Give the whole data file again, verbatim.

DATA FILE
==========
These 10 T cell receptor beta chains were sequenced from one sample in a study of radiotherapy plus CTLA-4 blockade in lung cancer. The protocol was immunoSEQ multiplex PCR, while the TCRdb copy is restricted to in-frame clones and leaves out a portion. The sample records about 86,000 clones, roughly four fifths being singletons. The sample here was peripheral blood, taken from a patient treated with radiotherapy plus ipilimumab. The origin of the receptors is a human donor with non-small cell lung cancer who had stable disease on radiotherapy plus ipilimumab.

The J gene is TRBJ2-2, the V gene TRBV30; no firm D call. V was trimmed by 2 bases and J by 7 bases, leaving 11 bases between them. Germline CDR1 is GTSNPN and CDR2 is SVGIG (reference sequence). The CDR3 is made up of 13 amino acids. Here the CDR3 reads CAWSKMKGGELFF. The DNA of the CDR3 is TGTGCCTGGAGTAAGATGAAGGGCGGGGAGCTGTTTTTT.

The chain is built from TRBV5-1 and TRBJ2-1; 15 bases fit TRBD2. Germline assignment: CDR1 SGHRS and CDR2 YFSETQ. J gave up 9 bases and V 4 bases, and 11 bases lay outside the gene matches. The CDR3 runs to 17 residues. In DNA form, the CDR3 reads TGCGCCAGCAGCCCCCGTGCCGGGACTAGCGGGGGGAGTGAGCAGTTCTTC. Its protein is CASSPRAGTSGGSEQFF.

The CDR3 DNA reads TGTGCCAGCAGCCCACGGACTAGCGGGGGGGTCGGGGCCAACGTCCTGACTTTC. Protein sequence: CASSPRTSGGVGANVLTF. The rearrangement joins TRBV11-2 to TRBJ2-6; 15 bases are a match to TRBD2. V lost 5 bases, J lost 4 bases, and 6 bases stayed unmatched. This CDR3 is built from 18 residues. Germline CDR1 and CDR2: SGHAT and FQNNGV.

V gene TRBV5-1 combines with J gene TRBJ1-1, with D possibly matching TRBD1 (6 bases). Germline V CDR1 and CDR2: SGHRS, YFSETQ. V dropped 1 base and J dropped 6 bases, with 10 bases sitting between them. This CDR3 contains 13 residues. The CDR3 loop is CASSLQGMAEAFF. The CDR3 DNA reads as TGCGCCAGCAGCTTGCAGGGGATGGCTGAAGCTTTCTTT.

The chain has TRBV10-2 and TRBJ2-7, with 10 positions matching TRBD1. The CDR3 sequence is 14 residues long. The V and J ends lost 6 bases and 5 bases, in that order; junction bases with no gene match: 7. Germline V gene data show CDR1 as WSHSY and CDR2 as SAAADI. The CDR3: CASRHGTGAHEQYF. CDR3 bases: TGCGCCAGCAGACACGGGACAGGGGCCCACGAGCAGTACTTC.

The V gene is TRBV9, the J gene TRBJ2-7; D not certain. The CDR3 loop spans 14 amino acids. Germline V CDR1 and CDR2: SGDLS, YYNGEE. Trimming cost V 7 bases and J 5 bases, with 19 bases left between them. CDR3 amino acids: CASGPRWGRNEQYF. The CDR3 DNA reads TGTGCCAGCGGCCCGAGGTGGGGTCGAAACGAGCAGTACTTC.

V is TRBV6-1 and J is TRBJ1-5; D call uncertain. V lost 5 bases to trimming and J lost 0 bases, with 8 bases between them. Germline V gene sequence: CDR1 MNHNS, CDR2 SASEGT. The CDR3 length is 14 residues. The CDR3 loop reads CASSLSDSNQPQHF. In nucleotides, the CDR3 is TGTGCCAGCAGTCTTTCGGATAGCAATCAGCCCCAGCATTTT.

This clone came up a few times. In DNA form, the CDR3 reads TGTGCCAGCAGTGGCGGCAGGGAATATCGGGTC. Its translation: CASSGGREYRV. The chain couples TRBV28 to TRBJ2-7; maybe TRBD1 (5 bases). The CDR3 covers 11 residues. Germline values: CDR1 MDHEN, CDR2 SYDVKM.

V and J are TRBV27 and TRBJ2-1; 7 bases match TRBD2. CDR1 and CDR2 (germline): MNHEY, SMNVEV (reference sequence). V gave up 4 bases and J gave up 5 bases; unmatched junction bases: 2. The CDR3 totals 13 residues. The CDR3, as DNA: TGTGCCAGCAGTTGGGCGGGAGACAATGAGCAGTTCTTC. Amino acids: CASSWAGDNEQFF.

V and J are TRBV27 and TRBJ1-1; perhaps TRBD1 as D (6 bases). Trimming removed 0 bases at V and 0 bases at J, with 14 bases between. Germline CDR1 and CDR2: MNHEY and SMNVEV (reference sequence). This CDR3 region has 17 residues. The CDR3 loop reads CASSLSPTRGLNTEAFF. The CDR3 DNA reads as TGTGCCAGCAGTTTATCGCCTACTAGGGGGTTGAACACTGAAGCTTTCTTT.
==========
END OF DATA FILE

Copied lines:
These 10 T cell receptor beta chains were sequenced from one sample in a study of radiotherapy plus CTLA-4 blockade in lung cancer. The protocol was immunoSEQ multiplex PCR, while the TCRdb copy is restricted to in-frame clones and leaves out a portion. The sample records about 86,000 clones, roughly four fifths being singletons. The sample here was peripheral blood, taken from a patient treated with radiotherapy plus ipilimumab. The origin of the receptors is a human donor with non-small cell lung cancer who had stable disease on radiotherapy plus ipilimumab.

The J gene is TRBJ2-2, the V gene TRBV30; no firm D call. V was trimmed by 2 bases and J by 7 bases, leaving 11 bases between them. Germline CDR1 is GTSNPN and CDR2 is SVGIG (reference sequence). The CDR3 is made up of 13 amino acids. Here the CDR3 reads CAWSKMKGGELFF. The DNA of the CDR3 is TGTGCCTGGAGTAAGATGAAGGGCGGGGAGCTGTTTTTT.

The chain is built from TRBV5-1 and TRBJ2-1; 15 bases fit TRBD2. Germline assignment: CDR1 SGHRS and CDR2 YFSETQ. J gave up 9 bases and V 4 bases, and 11 bases lay outside the gene matches. The CDR3 runs to 17 residues. In DNA form, the CDR3 reads TGCGCCAGCAGCCCCCGTGCCGGGACTAGCGGGGGGAGTGAGCAGTTCTTC. Its protein is CASSPRAGTSGGSEQFF.

The CDR3 DNA reads TGTGCCAGCAGCCCACGGACTAGCGGGGGGGTCGGGGCCAACGTCCTGACTTTC. Protein sequence: CASSPRTSGGVGANVLTF. The rearrangement joins TRBV11-2 to TRBJ2-6; 15 bases are a match to TRBD2. V lost 5 bases, J lost 4 bases, and 6 bases stayed unmatched. This CDR3 is built from 18 residues. Germline CDR1 and CDR2: SGHAT and FQNNGV.

V gene TRBV5-1 combines with J gene TRBJ1-1, with D possibly matching TRBD1 (6 bases). Germline V CDR1 and CDR2: SGHRS, YFSETQ. V dropped 1 base and J dropped 6 bases, with 10 bases sitting between them. This CDR3 contains 13 residues. The CDR3 loop is CASSLQGMAEAFF. The CDR3 DNA reads as TGCGCCAGCAGCTTGCAGGGGATGGCTGAAGCTTTCTTT.

The chain has TRBV10-2 and TRBJ2-7, with 10 positions matching TRBD1. The CDR3 sequence is 14 residues long. The V and J ends lost 6 bases and 5 bases, in that order; junction bases with no gene match: 7. Germline V gene data show CDR1 as WSHSY and CDR2 as SAAADI. The CDR3: CASRHGTGAHEQYF. CDR3 bases: TGCGCCAGCAGACACGGGACAGGGGCCCACGAGCAGTACTTC.

The V gene is TRBV9, the J gene TRBJ2-7; D not certain. The CDR3 loop spans 14 amino acids. Germline V CDR1 and CDR2: SGDLS, YYNGEE. Trimming cost V 7 bases and J 5 bases, with 19 bases left between them. CDR3 amino acids: CASGPRWGRNEQYF. The CDR3 DNA reads TGTGCCAGCGGCCCGAGGTGGGGTCGAAACGAGCAGTACTTC.

V is TRBV6-1 and J is TRBJ1-5; D call uncertain. V lost 5 bases to trimming and J lost 0 bases, with 8 bases between them. Germline V gene sequence: CDR1 MNHNS, CDR2 SASEGT. The CDR3 length is 14 residues. The CDR3 loop reads CASSLSDSNQPQHF. In nucleotides, the CDR3 is TGTGCCAGCAGTCTTTCGGATAGCAATCAGCCCCAGCATTTT.

This clone came up a few times. In DNA form, the CDR3 reads TGTGCCAGCAGTGGCGGCAGGGAATATCGGGTC. Its translation: CASSGGREYRV. The chain couples TRBV28 to TRBJ2-7; maybe TRBD1 (5 bases). The CDR3 covers 11 residues. Germline values: CDR1 MDHEN, CDR2 SYDVKM.

V and J are TRBV27 and TRBJ2-1; 7 bases match TRBD2. CDR1 and CDR2 (germline): MNHEY, SMNVEV (reference sequence). V gave up 4 bases and J gave up 5 bases; unmatched junction bases: 2. The CDR3 totals 13 residues. The CDR3, as DNA: TGTGCCAGCAGTTGGGCGGGAGACAATGAGCAGTTCTTC. Amino acids: CASSWAGDNEQFF.

V and J are TRBV27 and TRBJ1-1; perhaps TRBD1 as D (6 bases). Trimming removed 0 bases at V and 0 bases at J, with 14 bases between. Germline CDR1 and CDR2: MNHEY and SMNVEV (reference sequence). This CDR3 region has 17 residues. The CDR3 loop reads CASSLSPTRGLNTEAFF. The CDR3 DNA reads as TGTGCCAGCAGTTTATCGCCTACTAGGGGGTTGAACACTGAAGCTTTCTTT.